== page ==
Fun Facts for Today – March 7

March 7

It’s National Crown Roast of Pork Day and National Be Heard Day and Baseball Hat Appreciation Day and Middle Name Pride Day and Get Grandma to Write Down Her Meatloaf Recipe Day and World Day of Prayer


0161 Roman Emperor Antoninus Pius dies and is succeeded by co-Emperors Marcus Aurelius and Lucius Verus, an unprecedented political arrangement in the Roman Empire
0321 Roman Emperor Constantine I decrees that the dies Solis Invicti (sun-day) is the day of rest in the Empire
1774 The British closed the port of Boston to all commerce
1850 US Senator Daniel Webster gives his “Seventh of March” speech in which he endorses the Compromise of 1850 in order to prevent a possible civil war
1854 Charles Miller of St. Louis, MO patented the first US sewing machine to stitch buttonholes
1876 Alexander Graham Bell patented an “Improvement in Telegraphy” which established the principle of the telephone
1897 Dr. John Kellogg served the world’s first cornflakes to his patients at a mental hospital in Battle Creek, MI
1901 It was announced that blacks had been found enslaved in parts of South Carolina
1906 Finland granted women the right to vote
1908 Cincinnati’s mayor, Mark Breith announced before the city council that, “Women are not physically fit to operate automobiles”
1911 Willis Farnsworth of Petaluma, CA patented the coin-operated locker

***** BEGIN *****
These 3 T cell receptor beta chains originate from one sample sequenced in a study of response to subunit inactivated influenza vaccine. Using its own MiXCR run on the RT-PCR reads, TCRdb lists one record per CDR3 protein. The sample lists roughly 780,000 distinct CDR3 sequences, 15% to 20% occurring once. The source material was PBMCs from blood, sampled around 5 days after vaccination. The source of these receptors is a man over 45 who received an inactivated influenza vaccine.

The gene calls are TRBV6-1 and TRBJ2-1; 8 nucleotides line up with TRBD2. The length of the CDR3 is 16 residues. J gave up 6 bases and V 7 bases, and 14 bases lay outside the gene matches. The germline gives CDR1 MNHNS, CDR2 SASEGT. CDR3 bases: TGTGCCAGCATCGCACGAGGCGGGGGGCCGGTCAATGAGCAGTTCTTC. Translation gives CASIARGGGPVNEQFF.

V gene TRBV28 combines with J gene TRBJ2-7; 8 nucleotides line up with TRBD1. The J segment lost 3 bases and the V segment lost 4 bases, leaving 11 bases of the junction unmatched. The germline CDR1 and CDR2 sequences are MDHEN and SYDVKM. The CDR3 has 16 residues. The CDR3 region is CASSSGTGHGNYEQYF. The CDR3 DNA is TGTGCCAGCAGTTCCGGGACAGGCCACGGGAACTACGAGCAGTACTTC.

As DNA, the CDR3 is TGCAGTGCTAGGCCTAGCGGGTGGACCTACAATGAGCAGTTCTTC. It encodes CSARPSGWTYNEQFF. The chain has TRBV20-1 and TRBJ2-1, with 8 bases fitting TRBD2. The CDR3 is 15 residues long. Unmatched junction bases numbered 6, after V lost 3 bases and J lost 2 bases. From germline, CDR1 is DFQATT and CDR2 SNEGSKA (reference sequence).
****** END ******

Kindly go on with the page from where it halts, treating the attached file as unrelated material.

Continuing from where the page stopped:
1926 The first successful trans-Atlantic radio-telephone conversation took place, between New York City and London
1927 A Texas law that banned Negroes from voting was ruled unconstitutional by the US Supreme Court
1933 The game “Monopoly” was created and trademarked by Charles Darrow in Atlantic City, NJ
1936 Adolf Hitler broke the Treaty of Versailles and the Locarno Pact when he ordered troops to march into the Rhineland
1945 During World War II, U.S. troops crossed the bridge at Remagen, the first incursion into Germany by Allied forces
1955 Phyllis Diller made her debut at the Purple Onion in San Francisco, CA
1955 Peter Pan with Mary Martin and Cyril Richard was presented as a television special for the first time
1965 About 600 people began a 54 mile march from Selma, AL to the state capitol in Montgomery; on the outskirts of Selma, after they crossed the Edmund Pettus Bridge, the marchers, in plain sight of photographers and journalists, were brutally assaulted by heavily armed state troopers and deputies
1967 Sandra Dee received a divorce from Bobby Darin
1969 Golda Meir elected as the first female Prime Minister of Israel
1972 The process of expulsion of John Lennon from the USA begins
1986 There can be only one! Highlander opens in US theaters
1988 “The Beatles Past Masters, Volume One” and “The Beatles Past Masters, Volume Two” are released on CD in the US
1992 History’s largest crepe was baked and flipped in Bloemfontein, South Africa; it was 41 feet 2 inches in diameter, an inch and-a-half deep, and weighed 5,908 pounds
1994 The US Supreme Court ruled that parodies that poke fun at an original work can be considered “fair use” that does not require permission from the copyright holder
1996 The first surface photos of Pluto were released; although the only solar-system planet never visited by spacecraft, it was successfully photographed by the Hubble Space Telescope
1997 Disneyland’s Pirates of the Caribbean ride reopens after being renovated
1998 A Minnesota judge ordered tobacco companies to release 39,000 secret documents that might contain information on how the industry studied ways to lure children as young as five years old to smoke cigarettes
2003 Scientists at the Stanford Linear Accelerator Center announced that they had transferred 6.7 gigabytes of uncompressed data from Sunnvale, CA, to Amsterdam, Netherlands, in 58 seconds; the data was sent via fiber-optic cables and traveled 6,800 miles